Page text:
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A gravel bike it’s not, but the new Colnago C68 Allroad riffs off the performance-oriented C68 road bike to create something more ready for dirt roads and cobbles. Bigger tire clearance and relaxed geometry are the keys, but it’s still a performance bike like every Colnago.
It’s handmade in Italy using the same process and design as the road bike, including the blend of smooth joints and lug-like overwraps. These give it Colnago’s distinctive look, albeit in more subdued fashion than some other models.
Up front, it keeps the tightly integrated bar and stem, with full internal cable routing feeding past the CeramicSpeed solid lube headset and a D-shaped steerer tube — same as the C68 Road.
It has a slightly raised head tube for a 19mm higher stack height. That combines with 3.5mm shorter reach to put you in a more upright riding position, improving comfort on longer rides and rougher surfaces.
The fork gets 7mm more rake, which reduces trail, but Colnago says with the larger tires, the effective values are very similar to the road bike. Combined with a slightly lower BB to offset the increased tire height, it has similar handling to the C68 Road.
From there, the downtube is reshaped with an octagonal forward section that shifts to a rounded square lower half more similar to the road version. This, combined with reinforced stays, makes the bike a bit tougher for the intended use.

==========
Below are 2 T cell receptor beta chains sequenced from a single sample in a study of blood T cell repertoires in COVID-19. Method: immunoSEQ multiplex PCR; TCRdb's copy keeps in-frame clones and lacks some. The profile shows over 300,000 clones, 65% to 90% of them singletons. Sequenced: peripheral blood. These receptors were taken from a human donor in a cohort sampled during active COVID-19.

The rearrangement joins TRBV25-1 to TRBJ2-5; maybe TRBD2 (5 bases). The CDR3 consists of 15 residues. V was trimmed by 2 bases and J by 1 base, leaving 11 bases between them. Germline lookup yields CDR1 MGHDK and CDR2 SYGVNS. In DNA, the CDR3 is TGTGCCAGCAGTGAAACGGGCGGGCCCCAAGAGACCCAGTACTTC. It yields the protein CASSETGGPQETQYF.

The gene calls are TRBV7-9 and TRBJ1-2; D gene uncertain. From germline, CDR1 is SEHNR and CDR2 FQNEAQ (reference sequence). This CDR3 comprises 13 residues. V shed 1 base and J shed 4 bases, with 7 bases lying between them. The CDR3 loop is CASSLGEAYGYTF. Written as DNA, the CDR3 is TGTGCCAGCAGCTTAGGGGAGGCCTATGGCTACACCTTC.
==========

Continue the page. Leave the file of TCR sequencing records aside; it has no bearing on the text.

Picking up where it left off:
The seat angle carries over unchanged, with the seat tube holding its D-shaped seatpost.
Chainstays have more room between them to bump tire clearance to 700×35, up from 700×32 for the Road model.
The top model gets Shimano Dura-Ace Di2 & C50 wheels, Colnago’s integrated handlebar-stem, a Prologo saddle, and Pirelli P ZERO Race TLR 700×30 tires for €15,335.
Other builds offer various high-end Shimano, SRAM, and Campagnolo groups (all electronic, it’s not compatible with mechanical shifting) and wheels from ENVE, Campy, Shimano, and Fulcrum.
All bikes come with an NFC chip embedded in the frame, which conveys technical info through its app. This “digital passport” helps prove ownership, storing all of the bike’s data and ownership information in the blockchain.